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Performance Center and VMWare

What is the official word from HP on PC and virtualization? Well, according to KM752992 in the HP Knowledge Base:

The following considerations apply when planning the deployment of Performance Center and/or LoadRunner within a virtualized environment:

  1. Load Generator:
    This component can be affected by timing issues that result from being operated within a virtual environment. As a consequence it is not recommended to run the Load Generator for load testing purposes in a Virtual Environment when timing accuracy is a key requirement.For example, in the case of VMware’s ESX virtualization technology, there are issues in relation to the accuracy of the system clock that the operating system uses for time management. In physical hardware, the operating system can use hardware clock cycles to determine (relative) system time. This direct link is broken when using virtual machines as ESX now hands out CPU cycles in accordance with its management of system resources.This means that when using VMware (or other virtualization technologies where applicable) there is the potential for the accuracy or precision of time measurements (e.g. transaction response time) to be reduced. When deploying load generators on virtual machines the level of accuracy required should be considered and a physical hardware platform utilised to run this component if accurate measurement data (e.g. milliseconds) must be captured. Where the requirement is for lower levels of measurement accuracy (e.g. seconds) virtual machines can be used for this component.Furthermore it is worth noting that in environments where multiple load generators are in use and where accurate timing is required the best practice is that each load generator system is implemented using a common hardware and software platform so that these systems are equivalent. This avoids any differences in timing occurring during load tests. If load generators are implemented within a virtualized environment it will be difficult to ensure at all times that the system resources that are made available to each virtualized load generator are equivalent.
  2. Controller:
    This component can be implemented within a virtualized environment. However in some cases where timestamp offsets are applicable, the level of precision obtained within a virtual environment will be reduced in a similar way to that described above for load generators. Therefore again if accurate timing is required it may be necessary to utilize a physical hardware platform for this component.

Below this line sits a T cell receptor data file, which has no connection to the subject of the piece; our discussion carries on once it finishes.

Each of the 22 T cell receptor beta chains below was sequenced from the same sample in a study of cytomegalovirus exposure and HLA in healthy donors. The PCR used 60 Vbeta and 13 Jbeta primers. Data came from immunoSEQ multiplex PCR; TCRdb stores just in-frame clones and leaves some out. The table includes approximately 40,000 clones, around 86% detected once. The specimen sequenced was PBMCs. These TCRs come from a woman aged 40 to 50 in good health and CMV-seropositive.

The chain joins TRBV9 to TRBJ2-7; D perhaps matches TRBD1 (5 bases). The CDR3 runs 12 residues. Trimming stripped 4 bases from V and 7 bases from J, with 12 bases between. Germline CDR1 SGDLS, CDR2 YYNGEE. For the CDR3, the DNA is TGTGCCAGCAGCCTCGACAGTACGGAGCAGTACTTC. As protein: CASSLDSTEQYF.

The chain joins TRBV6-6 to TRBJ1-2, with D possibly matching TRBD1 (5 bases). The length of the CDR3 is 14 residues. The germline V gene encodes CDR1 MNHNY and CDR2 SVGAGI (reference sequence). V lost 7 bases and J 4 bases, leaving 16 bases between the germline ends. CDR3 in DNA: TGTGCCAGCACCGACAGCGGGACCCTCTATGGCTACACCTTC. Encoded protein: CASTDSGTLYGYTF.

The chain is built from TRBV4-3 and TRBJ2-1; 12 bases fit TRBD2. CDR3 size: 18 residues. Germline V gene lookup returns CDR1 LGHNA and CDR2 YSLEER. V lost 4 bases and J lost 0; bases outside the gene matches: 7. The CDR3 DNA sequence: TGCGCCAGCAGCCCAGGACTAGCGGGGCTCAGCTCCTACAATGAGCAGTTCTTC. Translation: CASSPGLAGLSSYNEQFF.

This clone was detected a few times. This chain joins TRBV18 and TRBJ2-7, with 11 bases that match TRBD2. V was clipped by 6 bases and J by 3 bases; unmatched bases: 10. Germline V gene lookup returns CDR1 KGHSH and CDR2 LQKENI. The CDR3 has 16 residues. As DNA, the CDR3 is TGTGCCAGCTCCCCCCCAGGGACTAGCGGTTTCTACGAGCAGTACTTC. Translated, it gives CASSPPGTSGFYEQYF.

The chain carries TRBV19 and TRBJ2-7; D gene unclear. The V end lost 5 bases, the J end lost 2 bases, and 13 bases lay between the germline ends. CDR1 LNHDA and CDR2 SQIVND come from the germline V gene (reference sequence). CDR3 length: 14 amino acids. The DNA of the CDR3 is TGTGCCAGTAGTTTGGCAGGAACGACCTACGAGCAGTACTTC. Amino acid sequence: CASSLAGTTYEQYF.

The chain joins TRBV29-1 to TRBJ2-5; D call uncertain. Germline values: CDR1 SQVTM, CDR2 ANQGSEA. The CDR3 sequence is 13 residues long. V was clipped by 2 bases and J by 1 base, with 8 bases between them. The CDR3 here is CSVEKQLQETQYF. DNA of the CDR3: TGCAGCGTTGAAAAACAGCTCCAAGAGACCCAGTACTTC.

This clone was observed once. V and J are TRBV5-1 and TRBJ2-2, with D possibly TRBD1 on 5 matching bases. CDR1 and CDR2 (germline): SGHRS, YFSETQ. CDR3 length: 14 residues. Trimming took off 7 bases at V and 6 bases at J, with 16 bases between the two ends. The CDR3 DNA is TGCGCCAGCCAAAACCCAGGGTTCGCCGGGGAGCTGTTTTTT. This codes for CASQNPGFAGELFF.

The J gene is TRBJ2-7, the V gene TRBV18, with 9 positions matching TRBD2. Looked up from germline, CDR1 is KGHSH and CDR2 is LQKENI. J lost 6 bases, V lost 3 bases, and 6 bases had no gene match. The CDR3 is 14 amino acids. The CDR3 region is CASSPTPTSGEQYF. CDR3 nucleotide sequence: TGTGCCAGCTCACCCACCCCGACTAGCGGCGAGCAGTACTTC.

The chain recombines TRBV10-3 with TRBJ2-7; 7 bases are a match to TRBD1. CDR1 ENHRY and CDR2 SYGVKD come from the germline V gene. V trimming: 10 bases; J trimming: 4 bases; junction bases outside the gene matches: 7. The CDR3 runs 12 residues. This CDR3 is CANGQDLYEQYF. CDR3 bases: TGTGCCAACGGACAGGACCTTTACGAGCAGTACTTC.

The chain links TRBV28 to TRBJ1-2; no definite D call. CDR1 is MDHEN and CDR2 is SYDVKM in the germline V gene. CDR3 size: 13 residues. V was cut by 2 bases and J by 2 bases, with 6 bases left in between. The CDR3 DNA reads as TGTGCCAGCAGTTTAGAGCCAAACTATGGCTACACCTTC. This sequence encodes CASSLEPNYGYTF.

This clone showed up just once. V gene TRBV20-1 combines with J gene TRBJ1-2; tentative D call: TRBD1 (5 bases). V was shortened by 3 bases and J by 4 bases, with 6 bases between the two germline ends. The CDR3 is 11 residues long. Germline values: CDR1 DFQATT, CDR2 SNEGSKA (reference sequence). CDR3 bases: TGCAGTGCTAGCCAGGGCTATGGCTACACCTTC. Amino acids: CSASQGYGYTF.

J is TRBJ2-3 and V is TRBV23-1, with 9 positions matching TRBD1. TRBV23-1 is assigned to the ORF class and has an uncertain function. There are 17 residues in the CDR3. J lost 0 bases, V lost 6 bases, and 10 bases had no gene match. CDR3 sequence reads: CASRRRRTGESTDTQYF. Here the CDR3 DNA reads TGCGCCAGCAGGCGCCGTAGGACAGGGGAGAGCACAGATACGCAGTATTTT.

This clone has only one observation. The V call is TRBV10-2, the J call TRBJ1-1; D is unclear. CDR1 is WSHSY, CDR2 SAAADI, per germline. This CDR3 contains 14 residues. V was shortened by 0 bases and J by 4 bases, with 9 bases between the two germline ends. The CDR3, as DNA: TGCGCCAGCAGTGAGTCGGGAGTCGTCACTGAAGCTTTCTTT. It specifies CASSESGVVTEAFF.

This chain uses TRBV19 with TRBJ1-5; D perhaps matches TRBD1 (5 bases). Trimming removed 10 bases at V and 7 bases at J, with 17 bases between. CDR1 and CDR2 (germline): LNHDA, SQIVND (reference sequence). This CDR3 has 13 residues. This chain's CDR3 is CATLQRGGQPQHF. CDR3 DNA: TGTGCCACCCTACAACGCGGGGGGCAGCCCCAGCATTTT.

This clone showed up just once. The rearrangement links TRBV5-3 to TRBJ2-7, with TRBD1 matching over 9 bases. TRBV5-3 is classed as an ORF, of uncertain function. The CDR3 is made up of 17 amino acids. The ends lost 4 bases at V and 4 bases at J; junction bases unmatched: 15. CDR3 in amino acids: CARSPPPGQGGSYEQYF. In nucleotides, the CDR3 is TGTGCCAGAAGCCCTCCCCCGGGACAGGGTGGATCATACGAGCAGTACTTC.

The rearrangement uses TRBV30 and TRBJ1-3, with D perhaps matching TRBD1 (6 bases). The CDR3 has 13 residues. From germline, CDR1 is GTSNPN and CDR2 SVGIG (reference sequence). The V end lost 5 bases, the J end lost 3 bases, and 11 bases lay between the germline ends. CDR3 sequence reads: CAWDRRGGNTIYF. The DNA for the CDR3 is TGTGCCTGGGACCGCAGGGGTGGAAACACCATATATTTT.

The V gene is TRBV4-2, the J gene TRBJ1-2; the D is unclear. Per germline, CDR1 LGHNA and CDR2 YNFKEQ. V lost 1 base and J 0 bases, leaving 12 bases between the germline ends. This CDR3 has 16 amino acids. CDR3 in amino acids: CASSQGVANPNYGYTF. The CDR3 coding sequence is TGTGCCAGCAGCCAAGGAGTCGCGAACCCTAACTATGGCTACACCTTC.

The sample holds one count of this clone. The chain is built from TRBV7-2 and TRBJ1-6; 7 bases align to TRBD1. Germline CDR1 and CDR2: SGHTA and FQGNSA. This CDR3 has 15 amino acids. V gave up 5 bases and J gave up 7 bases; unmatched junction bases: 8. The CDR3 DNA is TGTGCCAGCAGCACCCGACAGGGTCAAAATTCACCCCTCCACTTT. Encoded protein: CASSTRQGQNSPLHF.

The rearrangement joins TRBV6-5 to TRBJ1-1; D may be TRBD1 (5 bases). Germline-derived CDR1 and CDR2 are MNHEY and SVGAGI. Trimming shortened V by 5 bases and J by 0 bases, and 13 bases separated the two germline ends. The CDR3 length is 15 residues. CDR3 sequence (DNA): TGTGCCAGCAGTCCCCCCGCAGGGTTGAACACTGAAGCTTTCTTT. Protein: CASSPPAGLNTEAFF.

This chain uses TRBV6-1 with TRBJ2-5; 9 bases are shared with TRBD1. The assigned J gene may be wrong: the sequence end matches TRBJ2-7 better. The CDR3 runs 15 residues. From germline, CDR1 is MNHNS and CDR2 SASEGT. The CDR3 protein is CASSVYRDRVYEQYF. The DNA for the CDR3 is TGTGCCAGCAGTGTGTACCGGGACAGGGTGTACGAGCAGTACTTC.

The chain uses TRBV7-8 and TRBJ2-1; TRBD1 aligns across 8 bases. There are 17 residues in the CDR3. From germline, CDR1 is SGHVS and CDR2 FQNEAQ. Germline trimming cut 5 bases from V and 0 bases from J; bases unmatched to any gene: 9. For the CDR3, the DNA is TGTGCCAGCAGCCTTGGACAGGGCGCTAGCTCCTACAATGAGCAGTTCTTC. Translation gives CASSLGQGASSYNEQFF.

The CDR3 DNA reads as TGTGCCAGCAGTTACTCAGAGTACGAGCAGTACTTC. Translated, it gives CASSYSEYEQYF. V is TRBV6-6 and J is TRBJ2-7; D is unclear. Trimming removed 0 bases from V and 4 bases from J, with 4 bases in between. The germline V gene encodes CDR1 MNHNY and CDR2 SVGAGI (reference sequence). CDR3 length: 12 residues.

3. User & Admin Site:
    These components can be implemented within a virtual environment given that their role is primarily to manage and support the performance testing solution.
  4. File Server:
    This component can be implemented within a virtual environment given its supporting role to management of the performance testing solution.
  5. Database Server:
    This component can be implemented within a virtual environment given its supporting role to management of the performance testing solution.
  6. VuGen:
    Apart from possible timing issues which may not be a critical consideration when developing scripts, this component can be implemented within a virtual environment.
  7. Analysis:
    Given that the analysis of load testing results is not time dependent, this component can also be implemented within a virtual environment.

The following reference provides more information with respect to the timing issue for VMware virtualisation technology:

An additional aspect to also consider is the licensing of the product and how that may be affected by it’s use within a virtualized environment – in particular with respect to the range of operations that are available when managing virtual machines. This may be an issue depending on the virtualization technology chosen and the applicable licensing model.

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